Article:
Apposition is, as you explained, two consecutive nouns or noun phrases that identify the same subject but in different ways. They can help clarify the identity of the subject to someone who may not recognise them.

Your example of "our paediatrician, André Wilson" is a good one. You could be speaking to one person who knows your paediatrician and does not need his name to identify him. Or you could have named him first and then had to qualify his identity by adding his relationship to you, as your paediatrician. In other words, you could write this either way:

  • André Wilson, our paediatrician, is a nice man.
  • Our paediatrician, André Wilson, is a nice man.

Your example sentence that begins "A bold innovator, Wassily Kandinsky" is not an example of apposition. The statement "a bold innovator" certainly tells us a little about the person, but it is entirely parenthetical and does not identify him. In the previous example, you don't have to use either apposition for the sentence to make some sense and the subject to be identifiable to at least some people. But this would not make sense without the noun:

A bold innovator is known for his colorful abstract paintings.

Nobody has even identified by this statement.

To someone who has never heard of Wassily Kandinsky, the information that follows - that he is known for abstract paintings - tells us more about him yet still does not identify him. Lots of people are abstract painters and lots of people could be described as bold innovators.

If it were written as...

Wassily Kandinsky, the abstract artist known for The Blue Rider, was a bold innovator.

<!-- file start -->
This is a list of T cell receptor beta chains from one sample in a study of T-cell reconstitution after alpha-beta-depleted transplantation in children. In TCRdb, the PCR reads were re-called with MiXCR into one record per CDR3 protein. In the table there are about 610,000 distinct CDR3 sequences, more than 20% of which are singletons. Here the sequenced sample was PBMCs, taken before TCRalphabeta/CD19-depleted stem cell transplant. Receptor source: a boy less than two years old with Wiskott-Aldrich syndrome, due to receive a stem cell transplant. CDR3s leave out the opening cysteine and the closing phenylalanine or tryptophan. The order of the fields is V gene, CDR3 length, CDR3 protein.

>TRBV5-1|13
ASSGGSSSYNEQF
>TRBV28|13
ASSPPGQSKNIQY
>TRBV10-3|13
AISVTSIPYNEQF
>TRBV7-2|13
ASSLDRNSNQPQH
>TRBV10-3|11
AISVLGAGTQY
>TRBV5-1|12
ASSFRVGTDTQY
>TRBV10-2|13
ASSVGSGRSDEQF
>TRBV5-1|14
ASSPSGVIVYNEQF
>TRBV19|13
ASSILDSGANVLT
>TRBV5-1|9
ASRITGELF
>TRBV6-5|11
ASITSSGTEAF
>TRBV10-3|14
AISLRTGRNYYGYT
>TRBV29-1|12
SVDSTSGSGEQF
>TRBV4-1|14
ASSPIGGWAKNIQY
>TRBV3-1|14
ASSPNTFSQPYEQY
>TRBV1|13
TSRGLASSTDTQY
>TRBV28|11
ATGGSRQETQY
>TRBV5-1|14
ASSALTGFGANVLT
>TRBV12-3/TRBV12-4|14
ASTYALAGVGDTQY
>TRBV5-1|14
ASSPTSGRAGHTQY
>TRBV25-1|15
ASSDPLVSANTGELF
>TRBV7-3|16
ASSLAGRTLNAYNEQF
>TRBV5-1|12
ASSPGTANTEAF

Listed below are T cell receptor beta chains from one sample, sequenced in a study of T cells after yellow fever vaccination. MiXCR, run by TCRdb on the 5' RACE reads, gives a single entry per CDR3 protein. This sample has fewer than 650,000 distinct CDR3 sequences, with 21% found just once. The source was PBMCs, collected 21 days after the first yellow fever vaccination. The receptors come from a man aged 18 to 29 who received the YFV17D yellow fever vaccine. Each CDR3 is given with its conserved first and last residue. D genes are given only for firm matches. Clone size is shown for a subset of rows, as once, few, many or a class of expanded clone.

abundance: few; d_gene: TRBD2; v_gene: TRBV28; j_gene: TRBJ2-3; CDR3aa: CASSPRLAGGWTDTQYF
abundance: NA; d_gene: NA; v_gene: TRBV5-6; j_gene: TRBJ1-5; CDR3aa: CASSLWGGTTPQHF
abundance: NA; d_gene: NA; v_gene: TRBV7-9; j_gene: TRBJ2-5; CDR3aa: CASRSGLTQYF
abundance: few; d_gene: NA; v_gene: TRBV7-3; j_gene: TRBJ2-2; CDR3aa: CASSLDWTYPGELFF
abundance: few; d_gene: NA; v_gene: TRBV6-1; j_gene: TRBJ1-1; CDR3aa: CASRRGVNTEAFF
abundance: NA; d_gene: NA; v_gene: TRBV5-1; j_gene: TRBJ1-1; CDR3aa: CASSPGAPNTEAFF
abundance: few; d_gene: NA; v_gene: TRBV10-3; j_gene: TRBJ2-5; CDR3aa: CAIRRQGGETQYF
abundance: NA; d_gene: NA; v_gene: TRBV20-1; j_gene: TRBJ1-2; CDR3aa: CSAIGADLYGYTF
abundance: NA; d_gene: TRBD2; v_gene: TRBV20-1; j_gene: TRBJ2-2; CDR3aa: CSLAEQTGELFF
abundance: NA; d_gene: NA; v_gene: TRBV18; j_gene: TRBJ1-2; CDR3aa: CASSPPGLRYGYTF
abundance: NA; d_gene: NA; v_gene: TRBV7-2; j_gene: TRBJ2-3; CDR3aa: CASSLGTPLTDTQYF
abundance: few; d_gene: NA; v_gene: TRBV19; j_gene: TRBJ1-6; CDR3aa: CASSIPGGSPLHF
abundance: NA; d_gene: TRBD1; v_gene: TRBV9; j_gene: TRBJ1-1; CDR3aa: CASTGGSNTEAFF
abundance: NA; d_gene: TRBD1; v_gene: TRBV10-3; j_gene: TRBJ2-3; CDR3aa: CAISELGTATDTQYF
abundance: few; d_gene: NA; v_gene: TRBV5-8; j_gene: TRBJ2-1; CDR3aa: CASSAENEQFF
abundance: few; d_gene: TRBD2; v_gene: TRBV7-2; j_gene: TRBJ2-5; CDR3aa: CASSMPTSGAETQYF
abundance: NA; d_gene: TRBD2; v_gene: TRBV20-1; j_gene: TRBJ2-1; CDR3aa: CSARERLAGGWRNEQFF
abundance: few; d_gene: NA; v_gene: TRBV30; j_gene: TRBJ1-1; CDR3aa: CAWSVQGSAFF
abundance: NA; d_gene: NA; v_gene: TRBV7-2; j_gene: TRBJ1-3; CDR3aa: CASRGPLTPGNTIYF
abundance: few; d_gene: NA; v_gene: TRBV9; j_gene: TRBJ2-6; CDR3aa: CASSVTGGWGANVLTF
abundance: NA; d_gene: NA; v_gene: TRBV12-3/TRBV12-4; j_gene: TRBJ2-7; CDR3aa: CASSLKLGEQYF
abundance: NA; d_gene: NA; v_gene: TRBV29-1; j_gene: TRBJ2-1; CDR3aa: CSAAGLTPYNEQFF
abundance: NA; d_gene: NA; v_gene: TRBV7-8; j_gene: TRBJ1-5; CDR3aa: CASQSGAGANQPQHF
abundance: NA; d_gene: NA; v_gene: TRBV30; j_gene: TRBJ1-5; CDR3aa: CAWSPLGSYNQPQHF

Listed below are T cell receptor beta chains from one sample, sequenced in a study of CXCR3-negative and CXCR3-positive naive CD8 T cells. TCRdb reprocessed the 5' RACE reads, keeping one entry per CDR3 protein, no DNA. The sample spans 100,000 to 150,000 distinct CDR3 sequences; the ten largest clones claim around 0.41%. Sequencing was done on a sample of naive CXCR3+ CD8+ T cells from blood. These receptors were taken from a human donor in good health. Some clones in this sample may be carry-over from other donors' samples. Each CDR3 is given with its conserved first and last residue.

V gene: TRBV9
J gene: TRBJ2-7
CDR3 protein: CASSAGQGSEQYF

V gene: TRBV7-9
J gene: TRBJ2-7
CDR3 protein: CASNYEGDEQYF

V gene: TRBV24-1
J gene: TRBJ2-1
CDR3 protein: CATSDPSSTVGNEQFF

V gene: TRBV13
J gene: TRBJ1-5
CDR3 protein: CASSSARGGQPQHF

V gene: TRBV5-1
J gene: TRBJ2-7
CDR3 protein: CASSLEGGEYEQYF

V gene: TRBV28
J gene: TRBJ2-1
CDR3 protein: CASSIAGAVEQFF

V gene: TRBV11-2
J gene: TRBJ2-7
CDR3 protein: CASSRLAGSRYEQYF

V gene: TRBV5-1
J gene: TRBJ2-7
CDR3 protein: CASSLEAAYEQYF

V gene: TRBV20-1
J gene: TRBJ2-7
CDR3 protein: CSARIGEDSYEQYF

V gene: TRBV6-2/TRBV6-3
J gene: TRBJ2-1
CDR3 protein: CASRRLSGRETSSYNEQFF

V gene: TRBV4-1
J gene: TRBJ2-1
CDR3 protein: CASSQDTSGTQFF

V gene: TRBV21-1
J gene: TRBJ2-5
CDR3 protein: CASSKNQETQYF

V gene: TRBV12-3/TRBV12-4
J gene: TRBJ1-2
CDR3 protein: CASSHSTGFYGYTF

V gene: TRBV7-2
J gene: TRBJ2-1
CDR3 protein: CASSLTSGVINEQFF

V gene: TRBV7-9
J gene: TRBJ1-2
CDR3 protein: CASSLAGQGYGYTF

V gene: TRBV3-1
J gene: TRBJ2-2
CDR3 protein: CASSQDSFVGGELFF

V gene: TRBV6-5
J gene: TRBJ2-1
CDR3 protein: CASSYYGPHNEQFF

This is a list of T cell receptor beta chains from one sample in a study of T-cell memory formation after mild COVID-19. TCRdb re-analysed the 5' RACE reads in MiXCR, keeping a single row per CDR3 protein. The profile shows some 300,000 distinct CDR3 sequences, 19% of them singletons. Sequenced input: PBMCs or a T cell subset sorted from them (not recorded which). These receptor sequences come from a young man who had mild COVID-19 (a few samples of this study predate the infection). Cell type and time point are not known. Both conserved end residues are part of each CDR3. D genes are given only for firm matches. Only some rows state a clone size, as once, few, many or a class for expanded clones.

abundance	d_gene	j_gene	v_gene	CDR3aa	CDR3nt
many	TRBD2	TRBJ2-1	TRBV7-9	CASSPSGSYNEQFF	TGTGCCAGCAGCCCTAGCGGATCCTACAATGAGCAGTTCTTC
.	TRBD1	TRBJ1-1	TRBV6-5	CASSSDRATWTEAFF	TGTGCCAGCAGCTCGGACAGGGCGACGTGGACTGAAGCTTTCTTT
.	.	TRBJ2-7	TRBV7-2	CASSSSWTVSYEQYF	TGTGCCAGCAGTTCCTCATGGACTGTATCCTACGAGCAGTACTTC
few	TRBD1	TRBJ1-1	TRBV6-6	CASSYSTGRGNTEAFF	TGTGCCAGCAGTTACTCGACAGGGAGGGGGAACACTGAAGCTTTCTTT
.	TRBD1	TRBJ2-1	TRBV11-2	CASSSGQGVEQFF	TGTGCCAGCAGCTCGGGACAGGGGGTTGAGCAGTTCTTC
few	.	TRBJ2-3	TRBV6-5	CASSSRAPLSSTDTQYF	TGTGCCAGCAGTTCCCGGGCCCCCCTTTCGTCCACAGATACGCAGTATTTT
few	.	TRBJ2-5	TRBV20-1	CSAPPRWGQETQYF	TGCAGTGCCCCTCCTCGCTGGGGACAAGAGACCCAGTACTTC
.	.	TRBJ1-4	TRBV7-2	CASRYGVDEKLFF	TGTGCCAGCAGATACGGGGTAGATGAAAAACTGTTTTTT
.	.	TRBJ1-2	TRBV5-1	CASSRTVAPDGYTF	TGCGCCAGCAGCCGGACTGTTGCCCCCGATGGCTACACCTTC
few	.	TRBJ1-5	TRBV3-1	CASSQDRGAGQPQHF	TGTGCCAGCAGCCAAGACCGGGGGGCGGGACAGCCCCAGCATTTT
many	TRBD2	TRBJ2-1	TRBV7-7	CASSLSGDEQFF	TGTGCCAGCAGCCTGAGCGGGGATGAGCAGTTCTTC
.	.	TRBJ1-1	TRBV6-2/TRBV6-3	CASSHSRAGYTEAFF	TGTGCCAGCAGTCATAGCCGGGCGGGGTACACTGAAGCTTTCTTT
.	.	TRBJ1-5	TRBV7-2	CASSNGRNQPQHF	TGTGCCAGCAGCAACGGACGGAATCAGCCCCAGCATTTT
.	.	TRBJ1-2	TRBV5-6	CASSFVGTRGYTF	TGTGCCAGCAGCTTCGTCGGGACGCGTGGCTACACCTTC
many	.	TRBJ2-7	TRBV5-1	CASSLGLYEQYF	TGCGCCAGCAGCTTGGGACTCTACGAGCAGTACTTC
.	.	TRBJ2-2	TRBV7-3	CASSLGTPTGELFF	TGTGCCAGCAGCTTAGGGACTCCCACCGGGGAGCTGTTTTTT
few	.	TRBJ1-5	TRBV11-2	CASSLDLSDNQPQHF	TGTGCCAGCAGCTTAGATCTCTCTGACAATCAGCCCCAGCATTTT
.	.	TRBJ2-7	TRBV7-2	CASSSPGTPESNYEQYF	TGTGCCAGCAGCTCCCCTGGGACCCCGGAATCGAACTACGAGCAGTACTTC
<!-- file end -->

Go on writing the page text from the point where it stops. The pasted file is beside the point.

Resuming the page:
... then this would be apposition, as both statements identify the artist to a reasonable degree.

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  • "A bold innovator, Wassily Kandinsky" was taken from a grammar website, giving it as an example of an appositive that comes before the noun. If you wrote it your way, I agree that works but that negates the point that I'm trying to make - what happens when the appositive precedes the noun? (By the way, a few people have said that it's not possible for an appositive to proceed the noun and is grammatically impermissible.) Aug 4, 2023 at 4:10
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    @UnbakedDecimeter No offence, but you're not meant to be making a point; you're asking a question. I've added a bit of detail to try and show you why the second example is not apposition - true appositives should be interchangeable in most situations because they both identify the subject. Your example does not identify anybody. As for the website - well, they don't give websites to just anybody, do they.
    – Astralbee
    Aug 4, 2023 at 7:35
  • "A bold innovator, Wassily Kandinsky is known for his colorful abstract paintings" is from the appositives page of Purdue University's OWL which I previously considered fairly trustworthy. It's not just some random internet person with no education or qualifications. But that does not mean it is always right.
    – Stuart F
    Aug 4, 2023 at 15:56
  • It's not only that website. This reasoning is used on MANY established websites. But, that alone doesn't justify it because everyone can be doing it incorrectly. (That's how people used to believe that sentences shouldn't end with a preposition.) Aug 4, 2023 at 16:05
  • @Astralbee I'm not trying to make a point; I'm trying to find an answer! Maybe, there are alternative views? I actually posted this question on the other forum and there hasn't been a definitive answer. english.stackexchange.com/questions/610828/… Aug 4, 2023 at 16:15